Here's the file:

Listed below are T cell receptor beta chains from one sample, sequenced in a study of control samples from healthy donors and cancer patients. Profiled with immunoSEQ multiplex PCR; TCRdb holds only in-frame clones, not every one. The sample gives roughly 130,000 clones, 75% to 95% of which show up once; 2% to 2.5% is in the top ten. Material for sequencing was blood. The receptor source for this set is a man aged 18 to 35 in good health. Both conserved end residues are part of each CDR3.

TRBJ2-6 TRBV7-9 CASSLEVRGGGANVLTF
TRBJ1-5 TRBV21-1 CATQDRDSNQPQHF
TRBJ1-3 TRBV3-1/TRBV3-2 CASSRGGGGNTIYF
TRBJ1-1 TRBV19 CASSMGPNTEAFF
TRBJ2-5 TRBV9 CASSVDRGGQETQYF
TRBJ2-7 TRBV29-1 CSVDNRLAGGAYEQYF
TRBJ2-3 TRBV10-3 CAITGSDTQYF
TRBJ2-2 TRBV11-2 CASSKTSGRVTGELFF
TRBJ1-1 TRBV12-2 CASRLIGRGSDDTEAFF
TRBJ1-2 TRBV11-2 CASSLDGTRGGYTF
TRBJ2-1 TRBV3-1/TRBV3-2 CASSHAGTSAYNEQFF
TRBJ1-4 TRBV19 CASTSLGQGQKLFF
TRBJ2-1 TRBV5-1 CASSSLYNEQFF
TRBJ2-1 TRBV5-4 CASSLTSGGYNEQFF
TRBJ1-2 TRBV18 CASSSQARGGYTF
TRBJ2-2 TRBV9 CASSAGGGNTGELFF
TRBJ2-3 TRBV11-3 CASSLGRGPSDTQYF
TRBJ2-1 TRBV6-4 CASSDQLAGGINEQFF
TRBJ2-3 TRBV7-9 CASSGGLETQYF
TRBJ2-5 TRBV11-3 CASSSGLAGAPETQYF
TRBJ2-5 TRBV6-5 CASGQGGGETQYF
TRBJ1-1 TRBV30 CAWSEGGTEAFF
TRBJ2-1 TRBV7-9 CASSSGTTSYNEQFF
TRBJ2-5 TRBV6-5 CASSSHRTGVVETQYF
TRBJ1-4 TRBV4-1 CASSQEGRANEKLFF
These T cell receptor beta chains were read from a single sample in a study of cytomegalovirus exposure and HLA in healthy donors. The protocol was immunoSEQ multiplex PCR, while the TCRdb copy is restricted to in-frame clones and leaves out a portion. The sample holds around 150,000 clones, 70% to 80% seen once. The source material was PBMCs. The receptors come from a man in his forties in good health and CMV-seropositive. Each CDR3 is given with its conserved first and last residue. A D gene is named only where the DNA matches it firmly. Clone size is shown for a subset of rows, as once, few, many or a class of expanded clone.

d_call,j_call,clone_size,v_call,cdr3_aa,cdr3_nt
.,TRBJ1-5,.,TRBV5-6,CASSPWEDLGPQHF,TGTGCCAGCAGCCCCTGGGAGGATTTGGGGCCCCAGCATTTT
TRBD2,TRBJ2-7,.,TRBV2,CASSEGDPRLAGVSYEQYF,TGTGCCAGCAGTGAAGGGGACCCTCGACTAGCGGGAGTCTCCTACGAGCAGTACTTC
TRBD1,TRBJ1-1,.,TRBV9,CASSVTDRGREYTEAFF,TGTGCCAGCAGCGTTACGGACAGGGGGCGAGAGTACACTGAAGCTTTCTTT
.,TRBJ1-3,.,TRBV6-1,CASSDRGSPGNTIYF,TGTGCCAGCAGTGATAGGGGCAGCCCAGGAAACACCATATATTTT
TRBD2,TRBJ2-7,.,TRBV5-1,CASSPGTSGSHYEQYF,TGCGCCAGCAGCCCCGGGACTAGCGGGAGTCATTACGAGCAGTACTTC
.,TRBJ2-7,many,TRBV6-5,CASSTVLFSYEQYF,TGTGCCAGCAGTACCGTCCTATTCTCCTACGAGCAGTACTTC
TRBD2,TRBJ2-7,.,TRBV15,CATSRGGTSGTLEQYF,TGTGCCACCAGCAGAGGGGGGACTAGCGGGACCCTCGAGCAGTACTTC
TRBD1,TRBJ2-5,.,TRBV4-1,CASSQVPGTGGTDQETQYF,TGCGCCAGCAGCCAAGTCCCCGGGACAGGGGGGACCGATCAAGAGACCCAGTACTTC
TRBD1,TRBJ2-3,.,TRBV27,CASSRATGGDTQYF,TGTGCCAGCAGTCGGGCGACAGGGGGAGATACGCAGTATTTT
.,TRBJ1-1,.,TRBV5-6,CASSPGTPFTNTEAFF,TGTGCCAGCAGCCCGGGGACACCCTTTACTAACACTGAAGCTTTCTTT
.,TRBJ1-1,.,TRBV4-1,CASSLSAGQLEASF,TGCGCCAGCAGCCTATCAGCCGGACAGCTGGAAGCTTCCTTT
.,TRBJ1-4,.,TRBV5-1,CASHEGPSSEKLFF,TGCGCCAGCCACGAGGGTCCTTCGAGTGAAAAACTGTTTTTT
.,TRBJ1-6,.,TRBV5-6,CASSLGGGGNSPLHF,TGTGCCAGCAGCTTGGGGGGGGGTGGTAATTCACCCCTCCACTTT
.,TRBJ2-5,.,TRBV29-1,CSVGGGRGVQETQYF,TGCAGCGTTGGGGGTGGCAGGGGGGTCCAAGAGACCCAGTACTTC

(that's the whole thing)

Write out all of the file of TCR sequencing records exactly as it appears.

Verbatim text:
Listed below are T cell receptor beta chains from one sample, sequenced in a study of control samples from healthy donors and cancer patients. Profiled with immunoSEQ multiplex PCR; TCRdb holds only in-frame clones, not every one. The sample gives roughly 130,000 clones, 75% to 95% of which show up once; 2% to 2.5% is in the top ten. Material for sequencing was blood. The receptor source for this set is a man aged 18 to 35 in good health. Both conserved end residues are part of each CDR3.

TRBJ2-6 TRBV7-9 CASSLEVRGGGANVLTF
TRBJ1-5 TRBV21-1 CATQDRDSNQPQHF
TRBJ1-3 TRBV3-1/TRBV3-2 CASSRGGGGNTIYF
TRBJ1-1 TRBV19 CASSMGPNTEAFF
TRBJ2-5 TRBV9 CASSVDRGGQETQYF
TRBJ2-7 TRBV29-1 CSVDNRLAGGAYEQYF
TRBJ2-3 TRBV10-3 CAITGSDTQYF
TRBJ2-2 TRBV11-2 CASSKTSGRVTGELFF
TRBJ1-1 TRBV12-2 CASRLIGRGSDDTEAFF
TRBJ1-2 TRBV11-2 CASSLDGTRGGYTF
TRBJ2-1 TRBV3-1/TRBV3-2 CASSHAGTSAYNEQFF
TRBJ1-4 TRBV19 CASTSLGQGQKLFF
TRBJ2-1 TRBV5-1 CASSSLYNEQFF
TRBJ2-1 TRBV5-4 CASSLTSGGYNEQFF
TRBJ1-2 TRBV18 CASSSQARGGYTF
TRBJ2-2 TRBV9 CASSAGGGNTGELFF
TRBJ2-3 TRBV11-3 CASSLGRGPSDTQYF
TRBJ2-1 TRBV6-4 CASSDQLAGGINEQFF
TRBJ2-3 TRBV7-9 CASSGGLETQYF
TRBJ2-5 TRBV11-3 CASSSGLAGAPETQYF
TRBJ2-5 TRBV6-5 CASGQGGGETQYF
TRBJ1-1 TRBV30 CAWSEGGTEAFF
TRBJ2-1 TRBV7-9 CASSSGTTSYNEQFF
TRBJ2-5 TRBV6-5 CASSSHRTGVVETQYF
TRBJ1-4 TRBV4-1 CASSQEGRANEKLFF
These T cell receptor beta chains were read from a single sample in a study of cytomegalovirus exposure and HLA in healthy donors. The protocol was immunoSEQ multiplex PCR, while the TCRdb copy is restricted to in-frame clones and leaves out a portion. The sample holds around 150,000 clones, 70% to 80% seen once. The source material was PBMCs. The receptors come from a man in his forties in good health and CMV-seropositive. Each CDR3 is given with its conserved first and last residue. A D gene is named only where the DNA matches it firmly. Clone size is shown for a subset of rows, as once, few, many or a class of expanded clone.

d_call,j_call,clone_size,v_call,cdr3_aa,cdr3_nt
.,TRBJ1-5,.,TRBV5-6,CASSPWEDLGPQHF,TGTGCCAGCAGCCCCTGGGAGGATTTGGGGCCCCAGCATTTT
TRBD2,TRBJ2-7,.,TRBV2,CASSEGDPRLAGVSYEQYF,TGTGCCAGCAGTGAAGGGGACCCTCGACTAGCGGGAGTCTCCTACGAGCAGTACTTC
TRBD1,TRBJ1-1,.,TRBV9,CASSVTDRGREYTEAFF,TGTGCCAGCAGCGTTACGGACAGGGGGCGAGAGTACACTGAAGCTTTCTTT
.,TRBJ1-3,.,TRBV6-1,CASSDRGSPGNTIYF,TGTGCCAGCAGTGATAGGGGCAGCCCAGGAAACACCATATATTTT
TRBD2,TRBJ2-7,.,TRBV5-1,CASSPGTSGSHYEQYF,TGCGCCAGCAGCCCCGGGACTAGCGGGAGTCATTACGAGCAGTACTTC
.,TRBJ2-7,many,TRBV6-5,CASSTVLFSYEQYF,TGTGCCAGCAGTACCGTCCTATTCTCCTACGAGCAGTACTTC
TRBD2,TRBJ2-7,.,TRBV15,CATSRGGTSGTLEQYF,TGTGCCACCAGCAGAGGGGGGACTAGCGGGACCCTCGAGCAGTACTTC
TRBD1,TRBJ2-5,.,TRBV4-1,CASSQVPGTGGTDQETQYF,TGCGCCAGCAGCCAAGTCCCCGGGACAGGGGGGACCGATCAAGAGACCCAGTACTTC
TRBD1,TRBJ2-3,.,TRBV27,CASSRATGGDTQYF,TGTGCCAGCAGTCGGGCGACAGGGGGAGATACGCAGTATTTT
.,TRBJ1-1,.,TRBV5-6,CASSPGTPFTNTEAFF,TGTGCCAGCAGCCCGGGGACACCCTTTACTAACACTGAAGCTTTCTTT
.,TRBJ1-1,.,TRBV4-1,CASSLSAGQLEASF,TGCGCCAGCAGCCTATCAGCCGGACAGCTGGAAGCTTCCTTT
.,TRBJ1-4,.,TRBV5-1,CASHEGPSSEKLFF,TGCGCCAGCCACGAGGGTCCTTCGAGTGAAAAACTGTTTTTT
.,TRBJ1-6,.,TRBV5-6,CASSLGGGGNSPLHF,TGTGCCAGCAGCTTGGGGGGGGGTGGTAATTCACCCCTCCACTTT
.,TRBJ2-5,.,TRBV29-1,CSVGGGRGVQETQYF,TGCAGCGTTGGGGGTGGCAGGGGGGTCCAAGAGACCCAGTACTTC